At a recent seminar for builders and realtors sponsored in part by the BIA of Central Ohio, Stewart Title’s Chief Economist Ted C. Jones, Ph.D. focused on mega trends facing central Ohio that local governments should take note of. In part, these included:
• More Jobs Than Ever in History – both nationally and locally
• Retail Boom Just Starting
• Entry Level Homebuyers Returning
• Residential Renting vs. Owning
The US Bureau of Labor Statistics reported 3.296 million jobs were created in the past 12-months, pushing US total employment toward 141 million for the first time. Dr. Jones reported that Columbus metro jobs are approaching 1 million. This is helping to drive the other 3 bullets points above as Millennials are finding employment in better paying positions buying homes, renting and buying products to support household formations. This could have large implications for local governments and housing and land use policies, as the need for entry level and affordable housing has not even been a topic of discussion in most planning commissions and city councils of late. Along with this trend, many of the huge Baby Boom population will seek to “cash out” and leave their traditional, large lot, single family suburban home and seek alternative, empty-nester, senior and assisted living housing in huge numbers in the coming decade. The 50-plus group already makes up over one-third of the U.S. population. Many of these folks will try to find alternative housing and a maintenance-free lifestyle to accommodate their most important challenge – finding more time. More affordable and smaller houses, rentals, condominiums, townhomes, multi-family units of all types will be, and are, in demand.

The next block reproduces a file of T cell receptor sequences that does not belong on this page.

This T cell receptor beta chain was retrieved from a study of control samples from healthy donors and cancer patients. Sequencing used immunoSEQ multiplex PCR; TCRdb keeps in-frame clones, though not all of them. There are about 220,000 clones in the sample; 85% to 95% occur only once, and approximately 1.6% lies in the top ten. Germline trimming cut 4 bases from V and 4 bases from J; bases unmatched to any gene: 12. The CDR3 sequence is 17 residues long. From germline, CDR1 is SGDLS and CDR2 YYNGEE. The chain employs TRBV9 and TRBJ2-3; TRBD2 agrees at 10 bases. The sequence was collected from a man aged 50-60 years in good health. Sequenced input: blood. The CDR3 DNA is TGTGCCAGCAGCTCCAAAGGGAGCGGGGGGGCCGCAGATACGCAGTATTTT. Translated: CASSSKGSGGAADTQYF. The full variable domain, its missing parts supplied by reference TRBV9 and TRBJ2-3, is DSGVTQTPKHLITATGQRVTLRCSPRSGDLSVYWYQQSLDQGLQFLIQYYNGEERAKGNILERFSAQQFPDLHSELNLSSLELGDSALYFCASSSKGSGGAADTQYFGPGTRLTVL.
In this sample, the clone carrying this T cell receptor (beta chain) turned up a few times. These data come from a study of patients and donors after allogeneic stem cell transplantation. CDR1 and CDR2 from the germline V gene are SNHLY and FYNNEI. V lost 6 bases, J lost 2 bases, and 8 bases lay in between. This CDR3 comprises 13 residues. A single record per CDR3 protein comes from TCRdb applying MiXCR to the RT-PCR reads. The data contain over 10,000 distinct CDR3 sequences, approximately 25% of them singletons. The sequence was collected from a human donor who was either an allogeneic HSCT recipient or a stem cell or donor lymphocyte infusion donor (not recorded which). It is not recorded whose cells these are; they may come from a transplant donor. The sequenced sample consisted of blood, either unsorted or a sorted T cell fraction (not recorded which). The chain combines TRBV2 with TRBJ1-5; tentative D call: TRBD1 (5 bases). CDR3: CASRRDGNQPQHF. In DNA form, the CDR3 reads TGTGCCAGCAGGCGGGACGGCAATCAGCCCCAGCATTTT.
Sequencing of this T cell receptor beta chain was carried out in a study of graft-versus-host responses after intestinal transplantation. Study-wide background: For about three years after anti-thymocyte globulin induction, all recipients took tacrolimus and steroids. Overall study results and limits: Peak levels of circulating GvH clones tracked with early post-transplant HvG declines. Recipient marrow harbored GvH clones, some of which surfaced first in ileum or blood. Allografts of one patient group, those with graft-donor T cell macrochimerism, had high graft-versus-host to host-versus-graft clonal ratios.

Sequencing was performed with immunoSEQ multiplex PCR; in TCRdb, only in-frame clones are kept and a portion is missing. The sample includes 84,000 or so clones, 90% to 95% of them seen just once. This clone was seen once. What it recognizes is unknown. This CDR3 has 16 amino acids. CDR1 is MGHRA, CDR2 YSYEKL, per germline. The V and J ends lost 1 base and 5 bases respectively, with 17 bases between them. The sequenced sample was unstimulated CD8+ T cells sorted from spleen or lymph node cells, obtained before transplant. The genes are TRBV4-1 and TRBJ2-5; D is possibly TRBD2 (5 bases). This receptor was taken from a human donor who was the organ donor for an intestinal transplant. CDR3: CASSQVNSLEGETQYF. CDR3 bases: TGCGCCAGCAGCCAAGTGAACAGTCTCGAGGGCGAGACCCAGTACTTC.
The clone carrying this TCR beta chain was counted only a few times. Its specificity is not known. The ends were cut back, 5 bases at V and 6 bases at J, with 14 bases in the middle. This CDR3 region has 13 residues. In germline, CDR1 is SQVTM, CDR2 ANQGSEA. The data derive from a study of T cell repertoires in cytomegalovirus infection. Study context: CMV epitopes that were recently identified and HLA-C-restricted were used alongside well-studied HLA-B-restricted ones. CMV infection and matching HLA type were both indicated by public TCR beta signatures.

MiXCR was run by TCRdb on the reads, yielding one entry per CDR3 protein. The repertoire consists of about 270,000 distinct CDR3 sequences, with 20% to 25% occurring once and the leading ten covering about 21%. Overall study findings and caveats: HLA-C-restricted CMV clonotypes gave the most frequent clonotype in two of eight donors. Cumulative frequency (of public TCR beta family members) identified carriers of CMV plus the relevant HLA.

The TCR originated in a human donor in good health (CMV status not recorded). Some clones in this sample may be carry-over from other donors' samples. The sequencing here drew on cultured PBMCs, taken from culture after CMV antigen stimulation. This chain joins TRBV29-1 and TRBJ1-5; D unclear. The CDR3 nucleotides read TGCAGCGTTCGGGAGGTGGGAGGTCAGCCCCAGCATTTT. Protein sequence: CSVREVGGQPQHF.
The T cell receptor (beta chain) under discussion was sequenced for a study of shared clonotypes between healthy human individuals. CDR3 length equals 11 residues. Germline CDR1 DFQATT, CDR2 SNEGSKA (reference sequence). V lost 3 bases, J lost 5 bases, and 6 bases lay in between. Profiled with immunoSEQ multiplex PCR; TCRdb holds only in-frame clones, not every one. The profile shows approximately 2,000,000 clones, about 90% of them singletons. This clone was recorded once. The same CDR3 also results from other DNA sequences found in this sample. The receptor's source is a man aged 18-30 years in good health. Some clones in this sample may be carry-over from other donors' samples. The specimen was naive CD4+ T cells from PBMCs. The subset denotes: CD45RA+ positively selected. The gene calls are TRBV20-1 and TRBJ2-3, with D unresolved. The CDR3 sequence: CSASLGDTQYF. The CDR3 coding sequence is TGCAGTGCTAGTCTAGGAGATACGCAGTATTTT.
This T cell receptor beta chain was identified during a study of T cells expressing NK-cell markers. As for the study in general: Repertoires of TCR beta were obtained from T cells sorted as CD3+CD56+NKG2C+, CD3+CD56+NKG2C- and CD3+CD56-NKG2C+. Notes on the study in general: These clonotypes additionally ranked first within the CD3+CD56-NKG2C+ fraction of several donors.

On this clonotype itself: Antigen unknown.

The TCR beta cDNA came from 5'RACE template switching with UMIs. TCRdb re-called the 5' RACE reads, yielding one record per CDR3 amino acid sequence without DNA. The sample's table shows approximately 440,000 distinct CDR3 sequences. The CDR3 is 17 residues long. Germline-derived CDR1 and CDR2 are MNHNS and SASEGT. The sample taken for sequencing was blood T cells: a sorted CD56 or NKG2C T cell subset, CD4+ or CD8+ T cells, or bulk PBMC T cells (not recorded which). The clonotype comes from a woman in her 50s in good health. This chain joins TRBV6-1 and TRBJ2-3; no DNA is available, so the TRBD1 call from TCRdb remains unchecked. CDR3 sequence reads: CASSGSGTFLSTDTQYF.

What Boomers will not likely drive is much more demand for large lot, traditional, single-family homes. Builders and local planners take note: some suburban communities in central Ohio have existing housing stock that approaches 90% traditional, large-lot single-family housing, and these homes are occupied by many people in their late 40s, early 50s and 60s. The prospect of many of these folks trying to downsize during the same time period is a little frightening in terms of supply, demand and the implications on values. For these folks to successfully “cash out” of their traditional family home, and to find other acceptable places to live in their own communities two things must change from the current reality. First, the importance of allowing the Millennials to buy entry level homes in these communities, to build equity and ties, or to find acceptable rental options that allow them to create roots in a community and save money to become the future move-up buyers of the Baby Boomers existing McMansions must be recognized. The housing market has always counted on a “farm system” of buyers moving up as they build equity. Boomers cannot afford to have Millennials not show up! Second, planners and decision makers must recognize that future housing needs are very diverse, with many options needed, including luxury rental, affordable rental, assisted living, retirement living, and entry level housing.
What happens if Baby Boomers want to sell and Millenials cannot buy? What happens if Baby Boomers want different housing options in their own community but the need is not met? The answer is: some communities will recognize and plan for these trends, and align their community vision with them. Their housing markets will be healthier, with a progression of housing choices allowing people to thrive in the community they choose to or did put down roots. Some communities may have too much traditional, large-lot, single-family housing ALREADY for this housing to maintain its value based on market dynamics, but action and policy decisions matter. As a zoning lawyer in the housing industry, I can see that leadership also matters. Getting analysis and facts out in public, speaking to community residents about their fears and concerns about housing values and creating consensus for future success are critical in this area.